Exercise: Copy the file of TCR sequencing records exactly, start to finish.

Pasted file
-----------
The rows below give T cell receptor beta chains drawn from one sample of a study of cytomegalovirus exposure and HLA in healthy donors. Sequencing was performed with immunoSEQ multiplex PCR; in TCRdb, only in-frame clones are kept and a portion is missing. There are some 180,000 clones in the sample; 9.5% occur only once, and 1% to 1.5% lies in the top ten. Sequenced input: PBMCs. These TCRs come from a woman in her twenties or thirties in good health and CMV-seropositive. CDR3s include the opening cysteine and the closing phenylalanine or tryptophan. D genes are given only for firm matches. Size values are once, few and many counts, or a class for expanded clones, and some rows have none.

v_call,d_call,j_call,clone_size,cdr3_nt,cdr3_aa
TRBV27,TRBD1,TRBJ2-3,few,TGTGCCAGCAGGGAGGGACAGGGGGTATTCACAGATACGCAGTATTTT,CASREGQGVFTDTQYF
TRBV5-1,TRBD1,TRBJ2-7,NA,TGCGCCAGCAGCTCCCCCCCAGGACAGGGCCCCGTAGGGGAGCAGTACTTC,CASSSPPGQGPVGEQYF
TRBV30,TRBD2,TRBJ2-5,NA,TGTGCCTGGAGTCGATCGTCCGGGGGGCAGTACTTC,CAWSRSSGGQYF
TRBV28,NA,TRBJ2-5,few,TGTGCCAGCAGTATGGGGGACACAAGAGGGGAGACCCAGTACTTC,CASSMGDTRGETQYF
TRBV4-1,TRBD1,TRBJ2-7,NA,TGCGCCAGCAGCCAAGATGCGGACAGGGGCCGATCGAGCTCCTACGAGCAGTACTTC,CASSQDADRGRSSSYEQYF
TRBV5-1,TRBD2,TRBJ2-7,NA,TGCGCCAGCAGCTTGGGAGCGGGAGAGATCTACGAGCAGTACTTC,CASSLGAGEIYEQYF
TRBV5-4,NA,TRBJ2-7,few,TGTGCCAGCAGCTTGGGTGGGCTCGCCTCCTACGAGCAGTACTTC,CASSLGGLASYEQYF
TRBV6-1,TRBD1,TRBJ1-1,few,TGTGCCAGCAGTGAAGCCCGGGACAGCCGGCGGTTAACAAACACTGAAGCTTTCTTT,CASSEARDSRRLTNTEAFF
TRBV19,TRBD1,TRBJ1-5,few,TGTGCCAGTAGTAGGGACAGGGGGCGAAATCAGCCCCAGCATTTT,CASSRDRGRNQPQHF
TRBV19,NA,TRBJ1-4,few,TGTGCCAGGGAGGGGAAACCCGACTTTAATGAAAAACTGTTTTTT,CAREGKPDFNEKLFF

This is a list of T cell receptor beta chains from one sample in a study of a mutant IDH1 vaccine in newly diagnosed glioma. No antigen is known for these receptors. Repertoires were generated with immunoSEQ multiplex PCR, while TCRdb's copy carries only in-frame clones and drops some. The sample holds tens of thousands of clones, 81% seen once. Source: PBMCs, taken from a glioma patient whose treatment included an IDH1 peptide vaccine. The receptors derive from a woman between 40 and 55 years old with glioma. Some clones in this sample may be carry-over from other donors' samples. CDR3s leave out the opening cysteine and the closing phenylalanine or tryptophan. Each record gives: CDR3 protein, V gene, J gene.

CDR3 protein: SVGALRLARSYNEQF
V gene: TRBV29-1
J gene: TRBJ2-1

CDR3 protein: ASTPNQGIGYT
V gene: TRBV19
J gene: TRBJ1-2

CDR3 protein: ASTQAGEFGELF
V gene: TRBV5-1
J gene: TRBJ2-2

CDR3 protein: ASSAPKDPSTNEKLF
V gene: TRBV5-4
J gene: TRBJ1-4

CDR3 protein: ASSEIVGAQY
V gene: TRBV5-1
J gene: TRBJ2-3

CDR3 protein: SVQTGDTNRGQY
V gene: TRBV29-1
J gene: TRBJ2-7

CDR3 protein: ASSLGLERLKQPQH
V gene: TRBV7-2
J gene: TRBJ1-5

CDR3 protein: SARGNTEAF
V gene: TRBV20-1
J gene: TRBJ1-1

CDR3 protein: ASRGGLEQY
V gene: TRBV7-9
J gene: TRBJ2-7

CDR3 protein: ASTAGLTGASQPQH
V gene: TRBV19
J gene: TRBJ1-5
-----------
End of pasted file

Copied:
The rows below give T cell receptor beta chains drawn from one sample of a study of cytomegalovirus exposure and HLA in healthy donors. Sequencing was performed with immunoSEQ multiplex PCR; in TCRdb, only in-frame clones are kept and a portion is missing. There are some 180,000 clones in the sample; 9.5% occur only once, and 1% to 1.5% lies in the top ten. Sequenced input: PBMCs. These TCRs come from a woman in her twenties or thirties in good health and CMV-seropositive. CDR3s include the opening cysteine and the closing phenylalanine or tryptophan. D genes are given only for firm matches. Size values are once, few and many counts, or a class for expanded clones, and some rows have none.

v_call,d_call,j_call,clone_size,cdr3_nt,cdr3_aa
TRBV27,TRBD1,TRBJ2-3,few,TGTGCCAGCAGGGAGGGACAGGGGGTATTCACAGATACGCAGTATTTT,CASREGQGVFTDTQYF
TRBV5-1,TRBD1,TRBJ2-7,NA,TGCGCCAGCAGCTCCCCCCCAGGACAGGGCCCCGTAGGGGAGCAGTACTTC,CASSSPPGQGPVGEQYF
TRBV30,TRBD2,TRBJ2-5,NA,TGTGCCTGGAGTCGATCGTCCGGGGGGCAGTACTTC,CAWSRSSGGQYF
TRBV28,NA,TRBJ2-5,few,TGTGCCAGCAGTATGGGGGACACAAGAGGGGAGACCCAGTACTTC,CASSMGDTRGETQYF
TRBV4-1,TRBD1,TRBJ2-7,NA,TGCGCCAGCAGCCAAGATGCGGACAGGGGCCGATCGAGCTCCTACGAGCAGTACTTC,CASSQDADRGRSSSYEQYF
TRBV5-1,TRBD2,TRBJ2-7,NA,TGCGCCAGCAGCTTGGGAGCGGGAGAGATCTACGAGCAGTACTTC,CASSLGAGEIYEQYF
TRBV5-4,NA,TRBJ2-7,few,TGTGCCAGCAGCTTGGGTGGGCTCGCCTCCTACGAGCAGTACTTC,CASSLGGLASYEQYF
TRBV6-1,TRBD1,TRBJ1-1,few,TGTGCCAGCAGTGAAGCCCGGGACAGCCGGCGGTTAACAAACACTGAAGCTTTCTTT,CASSEARDSRRLTNTEAFF
TRBV19,TRBD1,TRBJ1-5,few,TGTGCCAGTAGTAGGGACAGGGGGCGAAATCAGCCCCAGCATTTT,CASSRDRGRNQPQHF
TRBV19,NA,TRBJ1-4,few,TGTGCCAGGGAGGGGAAACCCGACTTTAATGAAAAACTGTTTTTT,CAREGKPDFNEKLFF

This is a list of T cell receptor beta chains from one sample in a study of a mutant IDH1 vaccine in newly diagnosed glioma. No antigen is known for these receptors. Repertoires were generated with immunoSEQ multiplex PCR, while TCRdb's copy carries only in-frame clones and drops some. The sample holds tens of thousands of clones, 81% seen once. Source: PBMCs, taken from a glioma patient whose treatment included an IDH1 peptide vaccine. The receptors derive from a woman between 40 and 55 years old with glioma. Some clones in this sample may be carry-over from other donors' samples. CDR3s leave out the opening cysteine and the closing phenylalanine or tryptophan. Each record gives: CDR3 protein, V gene, J gene.

CDR3 protein: SVGALRLARSYNEQF
V gene: TRBV29-1
J gene: TRBJ2-1

CDR3 protein: ASTPNQGIGYT
V gene: TRBV19
J gene: TRBJ1-2

CDR3 protein: ASTQAGEFGELF
V gene: TRBV5-1
J gene: TRBJ2-2

CDR3 protein: ASSAPKDPSTNEKLF
V gene: TRBV5-4
J gene: TRBJ1-4

CDR3 protein: ASSEIVGAQY
V gene: TRBV5-1
J gene: TRBJ2-3

CDR3 protein: SVQTGDTNRGQY
V gene: TRBV29-1
J gene: TRBJ2-7

CDR3 protein: ASSLGLERLKQPQH
V gene: TRBV7-2
J gene: TRBJ1-5

CDR3 protein: SARGNTEAF
V gene: TRBV20-1
J gene: TRBJ1-1

CDR3 protein: ASRGGLEQY
V gene: TRBV7-9
J gene: TRBJ2-7

CDR3 protein: ASTAGLTGASQPQH
V gene: TRBV19
J gene: TRBJ1-5